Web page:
The constant struggle to hire teachers is not unique to Decatur City Schools, with systems statewide cobbling together class schedules around vacant teaching positions.
Alabama’s public colleges and universities graduated 1,817 education majors in 2020, a 25% drop since 2013, according to information from the Alabama Commission on Higher Education. There’s been a comparable drop in the output of educators with master’s degrees. And that doesn’t mean those graduates actually went into Alabama classrooms.
State Sen. Arthur Orr, the Senate education budget committee chairman, was in the crowd recently when Decatur City Schools Superintendent Michael Douglas said educators need more respect.
“We’ve got parents telling kids not to go into education,” Douglas said at his State of Education address Nov. 9. “They’re not getting paid enough, the workload is too hectic and they’re not being respected.”
Orr, R-Decatur, said his takeaway from Douglas was that the quality of education careers has declined in the last 20 years, and was made worse by COVID.
“I think compensation plays a role, but it’s not the end-all-be-all,” Orr said. Relieving teachers of some of the paperwork and bureaucracy they have to handle could be an improvement, he said.
At Winston County High School, Principal Jeffery Cole has recently begged and, in one case, stolen from another system to put qualified teachers in front of his about 250 students.
About a year ago, a math teacher with more than 30 years of experience said that between COVID-19 concerns and a new learning platform educators were required to learn, she was done.
“I ended up begging a former math teacher to come finish out the year with me, then I spent the summer looking for a new math teacher,” Cole said.
In early February, a beloved and talented science teacher died of COVID-19.
“It’s almost impossible to hire in the middle of the year,” Cole said. He was able to call on a friend who is a retired science teacher to come in on short notice and teach the rest of the year.
In the meantime, Cole said he only got a few applicants for either job.
In September, one of the school’s history teachers took an administration job. He had two applicants, but neither worked out.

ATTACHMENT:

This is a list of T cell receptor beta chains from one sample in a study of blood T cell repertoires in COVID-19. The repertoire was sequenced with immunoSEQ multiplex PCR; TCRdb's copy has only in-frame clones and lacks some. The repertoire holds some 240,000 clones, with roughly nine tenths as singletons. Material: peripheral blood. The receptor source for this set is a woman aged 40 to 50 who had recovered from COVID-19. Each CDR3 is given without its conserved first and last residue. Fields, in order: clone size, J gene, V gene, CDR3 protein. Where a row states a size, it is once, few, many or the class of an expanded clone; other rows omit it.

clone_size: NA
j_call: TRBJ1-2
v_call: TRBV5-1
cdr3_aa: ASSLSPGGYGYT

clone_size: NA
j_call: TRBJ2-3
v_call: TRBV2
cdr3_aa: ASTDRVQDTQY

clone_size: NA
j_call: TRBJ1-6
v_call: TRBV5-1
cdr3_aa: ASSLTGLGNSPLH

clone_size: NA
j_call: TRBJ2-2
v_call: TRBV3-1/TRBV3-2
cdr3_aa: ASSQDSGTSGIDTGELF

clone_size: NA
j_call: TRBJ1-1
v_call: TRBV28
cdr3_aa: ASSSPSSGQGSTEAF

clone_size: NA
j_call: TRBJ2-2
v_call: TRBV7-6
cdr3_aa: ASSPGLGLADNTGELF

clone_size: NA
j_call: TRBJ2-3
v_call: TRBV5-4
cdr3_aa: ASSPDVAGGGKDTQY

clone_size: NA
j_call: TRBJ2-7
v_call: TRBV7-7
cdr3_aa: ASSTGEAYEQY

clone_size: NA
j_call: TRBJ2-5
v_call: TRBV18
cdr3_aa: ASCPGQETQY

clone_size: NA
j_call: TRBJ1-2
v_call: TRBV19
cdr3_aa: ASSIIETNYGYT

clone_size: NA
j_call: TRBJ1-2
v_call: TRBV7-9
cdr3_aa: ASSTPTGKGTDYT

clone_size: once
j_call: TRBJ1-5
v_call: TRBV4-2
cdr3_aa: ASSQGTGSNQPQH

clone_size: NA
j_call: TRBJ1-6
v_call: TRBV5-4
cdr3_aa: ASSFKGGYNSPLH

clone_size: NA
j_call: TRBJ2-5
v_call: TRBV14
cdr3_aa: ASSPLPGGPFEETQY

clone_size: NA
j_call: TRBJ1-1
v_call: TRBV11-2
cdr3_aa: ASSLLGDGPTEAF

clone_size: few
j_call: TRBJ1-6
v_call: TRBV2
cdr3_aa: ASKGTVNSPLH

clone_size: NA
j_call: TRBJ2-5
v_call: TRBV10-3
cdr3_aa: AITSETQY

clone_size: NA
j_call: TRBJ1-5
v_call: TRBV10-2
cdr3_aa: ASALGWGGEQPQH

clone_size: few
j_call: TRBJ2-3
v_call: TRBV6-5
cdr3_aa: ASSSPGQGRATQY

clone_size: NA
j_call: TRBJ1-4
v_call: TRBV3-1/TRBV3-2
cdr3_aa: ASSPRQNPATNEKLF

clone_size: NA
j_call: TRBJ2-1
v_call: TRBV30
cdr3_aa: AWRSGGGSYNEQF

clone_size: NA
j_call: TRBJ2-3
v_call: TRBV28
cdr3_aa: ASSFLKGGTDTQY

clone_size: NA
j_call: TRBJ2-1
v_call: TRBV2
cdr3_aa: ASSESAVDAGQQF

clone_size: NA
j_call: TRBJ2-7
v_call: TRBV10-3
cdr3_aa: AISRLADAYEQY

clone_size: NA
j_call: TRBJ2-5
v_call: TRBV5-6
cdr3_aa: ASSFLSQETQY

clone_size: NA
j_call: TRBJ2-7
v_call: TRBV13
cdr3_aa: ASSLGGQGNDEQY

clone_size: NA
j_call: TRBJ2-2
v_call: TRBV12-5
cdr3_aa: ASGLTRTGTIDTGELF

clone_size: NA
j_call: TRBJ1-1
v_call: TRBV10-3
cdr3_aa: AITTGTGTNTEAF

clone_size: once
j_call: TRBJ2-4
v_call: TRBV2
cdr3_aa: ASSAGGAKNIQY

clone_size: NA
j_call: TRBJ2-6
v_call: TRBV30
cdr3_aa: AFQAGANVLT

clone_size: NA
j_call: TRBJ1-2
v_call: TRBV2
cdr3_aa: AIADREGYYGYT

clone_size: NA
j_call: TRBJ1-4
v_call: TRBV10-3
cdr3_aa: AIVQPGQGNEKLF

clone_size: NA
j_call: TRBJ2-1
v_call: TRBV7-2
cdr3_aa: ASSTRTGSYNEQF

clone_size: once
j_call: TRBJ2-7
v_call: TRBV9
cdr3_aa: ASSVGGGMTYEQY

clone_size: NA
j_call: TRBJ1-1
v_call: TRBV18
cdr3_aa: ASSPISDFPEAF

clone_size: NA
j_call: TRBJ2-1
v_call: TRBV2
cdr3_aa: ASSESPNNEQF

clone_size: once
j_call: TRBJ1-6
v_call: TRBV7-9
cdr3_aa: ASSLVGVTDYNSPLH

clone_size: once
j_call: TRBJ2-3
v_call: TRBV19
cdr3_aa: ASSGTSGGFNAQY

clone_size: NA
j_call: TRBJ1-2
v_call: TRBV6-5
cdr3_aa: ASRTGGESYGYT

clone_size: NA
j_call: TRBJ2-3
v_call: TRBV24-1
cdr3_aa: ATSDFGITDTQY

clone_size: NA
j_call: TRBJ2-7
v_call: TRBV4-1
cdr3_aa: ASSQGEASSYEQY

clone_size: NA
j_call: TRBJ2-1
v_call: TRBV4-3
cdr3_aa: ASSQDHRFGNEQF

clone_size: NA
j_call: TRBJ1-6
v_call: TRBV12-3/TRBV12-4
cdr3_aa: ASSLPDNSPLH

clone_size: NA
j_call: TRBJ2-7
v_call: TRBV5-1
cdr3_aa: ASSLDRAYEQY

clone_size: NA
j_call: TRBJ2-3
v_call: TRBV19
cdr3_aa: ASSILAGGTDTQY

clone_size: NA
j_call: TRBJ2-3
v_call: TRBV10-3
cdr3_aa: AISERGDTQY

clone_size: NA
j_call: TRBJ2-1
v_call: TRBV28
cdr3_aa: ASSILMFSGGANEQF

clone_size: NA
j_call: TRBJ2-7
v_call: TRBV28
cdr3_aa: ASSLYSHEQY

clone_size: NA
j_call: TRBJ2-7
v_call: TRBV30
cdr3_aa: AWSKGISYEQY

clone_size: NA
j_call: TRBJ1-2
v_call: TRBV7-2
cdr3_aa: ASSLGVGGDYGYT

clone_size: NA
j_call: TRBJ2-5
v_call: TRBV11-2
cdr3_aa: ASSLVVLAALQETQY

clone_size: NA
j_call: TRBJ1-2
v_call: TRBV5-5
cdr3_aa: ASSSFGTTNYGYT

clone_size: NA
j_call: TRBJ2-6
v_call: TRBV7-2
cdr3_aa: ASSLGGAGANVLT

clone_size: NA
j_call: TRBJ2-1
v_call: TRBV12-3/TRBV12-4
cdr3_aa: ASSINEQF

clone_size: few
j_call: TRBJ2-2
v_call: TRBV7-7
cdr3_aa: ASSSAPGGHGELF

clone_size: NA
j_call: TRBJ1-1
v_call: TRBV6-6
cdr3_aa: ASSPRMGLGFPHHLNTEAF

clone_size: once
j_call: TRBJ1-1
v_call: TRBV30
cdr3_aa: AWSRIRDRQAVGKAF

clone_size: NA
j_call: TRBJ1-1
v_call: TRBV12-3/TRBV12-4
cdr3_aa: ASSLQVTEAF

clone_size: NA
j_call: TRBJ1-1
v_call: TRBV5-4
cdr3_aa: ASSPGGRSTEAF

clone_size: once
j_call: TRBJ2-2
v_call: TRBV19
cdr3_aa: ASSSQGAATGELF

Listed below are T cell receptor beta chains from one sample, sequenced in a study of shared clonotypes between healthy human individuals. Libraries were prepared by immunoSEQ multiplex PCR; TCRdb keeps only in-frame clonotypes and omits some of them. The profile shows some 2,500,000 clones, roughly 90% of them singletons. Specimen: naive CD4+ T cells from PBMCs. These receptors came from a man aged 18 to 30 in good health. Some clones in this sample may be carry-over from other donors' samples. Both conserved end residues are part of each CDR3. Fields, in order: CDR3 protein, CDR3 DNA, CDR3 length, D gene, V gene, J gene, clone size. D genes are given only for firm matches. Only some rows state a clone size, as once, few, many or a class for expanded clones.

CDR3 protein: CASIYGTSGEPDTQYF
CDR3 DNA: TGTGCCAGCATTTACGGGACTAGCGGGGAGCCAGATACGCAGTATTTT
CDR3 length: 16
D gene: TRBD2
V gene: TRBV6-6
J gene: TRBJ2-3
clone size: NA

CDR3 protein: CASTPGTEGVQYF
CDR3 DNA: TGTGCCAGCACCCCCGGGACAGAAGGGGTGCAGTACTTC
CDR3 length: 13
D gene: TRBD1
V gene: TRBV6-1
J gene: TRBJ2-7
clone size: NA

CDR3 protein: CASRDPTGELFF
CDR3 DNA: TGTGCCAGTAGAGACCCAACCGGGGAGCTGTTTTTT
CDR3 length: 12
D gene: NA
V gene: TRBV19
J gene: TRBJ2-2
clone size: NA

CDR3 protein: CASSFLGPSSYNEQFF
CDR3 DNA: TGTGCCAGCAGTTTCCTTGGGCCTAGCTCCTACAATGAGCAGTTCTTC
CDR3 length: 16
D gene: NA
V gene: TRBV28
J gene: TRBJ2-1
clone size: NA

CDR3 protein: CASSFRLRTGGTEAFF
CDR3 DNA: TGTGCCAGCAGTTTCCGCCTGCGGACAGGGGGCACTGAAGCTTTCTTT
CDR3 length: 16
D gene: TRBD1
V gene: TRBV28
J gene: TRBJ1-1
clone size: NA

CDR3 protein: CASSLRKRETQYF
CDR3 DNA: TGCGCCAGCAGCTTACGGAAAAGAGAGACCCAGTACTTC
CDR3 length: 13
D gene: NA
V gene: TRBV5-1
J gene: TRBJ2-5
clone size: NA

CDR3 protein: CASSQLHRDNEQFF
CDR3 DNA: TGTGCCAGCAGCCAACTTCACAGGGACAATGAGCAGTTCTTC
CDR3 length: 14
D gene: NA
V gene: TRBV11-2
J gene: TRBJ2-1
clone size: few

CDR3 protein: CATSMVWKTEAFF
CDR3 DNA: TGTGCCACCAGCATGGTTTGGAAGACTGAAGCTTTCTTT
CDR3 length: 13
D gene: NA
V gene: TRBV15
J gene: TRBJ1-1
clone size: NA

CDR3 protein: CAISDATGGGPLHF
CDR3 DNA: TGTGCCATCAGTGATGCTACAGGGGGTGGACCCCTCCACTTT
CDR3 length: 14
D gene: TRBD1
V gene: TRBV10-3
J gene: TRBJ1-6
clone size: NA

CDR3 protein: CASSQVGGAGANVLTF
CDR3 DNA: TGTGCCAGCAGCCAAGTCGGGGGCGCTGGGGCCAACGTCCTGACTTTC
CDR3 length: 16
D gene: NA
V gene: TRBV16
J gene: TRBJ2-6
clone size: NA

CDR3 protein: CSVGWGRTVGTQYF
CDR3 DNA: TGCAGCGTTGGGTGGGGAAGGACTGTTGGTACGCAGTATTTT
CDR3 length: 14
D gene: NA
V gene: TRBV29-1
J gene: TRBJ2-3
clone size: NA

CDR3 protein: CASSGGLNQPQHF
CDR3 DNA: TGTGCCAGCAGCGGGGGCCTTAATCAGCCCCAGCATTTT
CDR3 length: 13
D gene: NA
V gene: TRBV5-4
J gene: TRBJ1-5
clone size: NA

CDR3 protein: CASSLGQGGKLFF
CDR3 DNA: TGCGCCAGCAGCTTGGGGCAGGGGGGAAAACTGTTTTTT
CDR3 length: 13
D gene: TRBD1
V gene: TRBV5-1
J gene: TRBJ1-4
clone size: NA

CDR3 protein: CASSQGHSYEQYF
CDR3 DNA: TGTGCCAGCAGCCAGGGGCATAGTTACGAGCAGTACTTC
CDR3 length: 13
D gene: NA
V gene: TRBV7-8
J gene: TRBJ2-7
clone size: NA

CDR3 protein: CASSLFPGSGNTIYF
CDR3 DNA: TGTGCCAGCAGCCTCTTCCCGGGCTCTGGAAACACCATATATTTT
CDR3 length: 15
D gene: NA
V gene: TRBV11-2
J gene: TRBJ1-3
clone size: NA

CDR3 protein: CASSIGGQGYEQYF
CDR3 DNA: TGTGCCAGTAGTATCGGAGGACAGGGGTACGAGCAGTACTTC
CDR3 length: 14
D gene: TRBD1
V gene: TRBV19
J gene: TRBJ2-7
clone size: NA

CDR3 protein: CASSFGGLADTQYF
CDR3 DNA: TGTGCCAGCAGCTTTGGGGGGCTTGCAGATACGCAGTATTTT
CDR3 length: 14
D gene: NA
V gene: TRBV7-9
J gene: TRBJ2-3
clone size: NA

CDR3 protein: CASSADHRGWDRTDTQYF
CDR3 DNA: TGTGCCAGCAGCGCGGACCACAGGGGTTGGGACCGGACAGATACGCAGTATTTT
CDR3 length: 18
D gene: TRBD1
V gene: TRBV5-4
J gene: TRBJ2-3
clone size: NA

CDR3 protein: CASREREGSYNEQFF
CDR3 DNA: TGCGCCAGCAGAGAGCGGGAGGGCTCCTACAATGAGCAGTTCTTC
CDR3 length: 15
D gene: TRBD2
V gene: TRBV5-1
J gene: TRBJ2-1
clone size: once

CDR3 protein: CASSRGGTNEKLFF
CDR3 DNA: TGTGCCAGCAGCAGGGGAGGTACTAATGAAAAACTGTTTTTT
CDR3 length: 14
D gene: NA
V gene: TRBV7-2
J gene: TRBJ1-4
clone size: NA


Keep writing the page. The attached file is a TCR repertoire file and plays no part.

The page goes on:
“I stole someone from Huntsville,” Cole said. “They’d been here before and I called and begged and they came back because they have family in the area.”
Cole and his wife, Dianna Cole, who retired after 30 years in the classroom, are Winston County natives, examples of home grown educators.
Two counties to the south, Cole’s daughter is a 12th grade counselor in Tuscaloosa.
Candace Young graduated with an education degree from the University of Alabama in 2014 and was among the first groups of teachers to enter the profession under Tier II retirement benefits. Under Tier II, new teachers can’t collect retirement until age 62. Teachers hired before 2013 could retire after 30 years, regardless of age.
“I don’t ever remember not wanting to be a teacher,” Young said recently. She said before she graduated, she was aware of the change in benefits between what her parents earned and what she’ll receive.
“I definitely knew it was going to be different,” Young said. “But I also kind of felt like there wasn’t anything I could do. I wasn’t going to change my mind about what I wanted to do because of that.”
At Carbon Hill Elementary and Junior High in Walker County, Principal Jami Rainey needs more teachers. He’s had three open positions for about a month, two special education and math.
“I’ve had zero applicants,” Rainey said. “… I need education to be more enticing for people to go into.”
Cole and Rainey are competing against other states and local systems for that limited pool of educators. They’re also up against the other professions for people skilled in math and sciences.
“I need teachers who want to be here, instead of thinking about going somewhere else,” Rainey said. “I need teachers to feel appreciated and want to stick around, because right now, they’re looking at other options.”
Because he can’t find enough qualified teachers, in kindergarten Rainey has hired auxiliary teachers — they don’t have four-year degrees, but some are working on it — to help certified teachers and have another adult in the room.
He uses substitute teachers, but there’s a shortage of them, too.
Like other administrators, he regularly puzzles together schedules with the teachers he has, putting them in more classes for less instructional time.
Young was 22 when she took her first teaching job eight years ago with four decades between her and retirement.
“I love counseling and it’s something I can see myself doing for a long time,” Young said about her current job. “But that’s also looking at 32 more years. I’m not even 32 years old yet. So I cannot really imagine what all is going to happen in my life in the next 32 years, to know whether that’s going to be a feasible option for me to stay in this profession for that long right now. …
“We’re talking about an amount of time that I haven’t even lived yet.”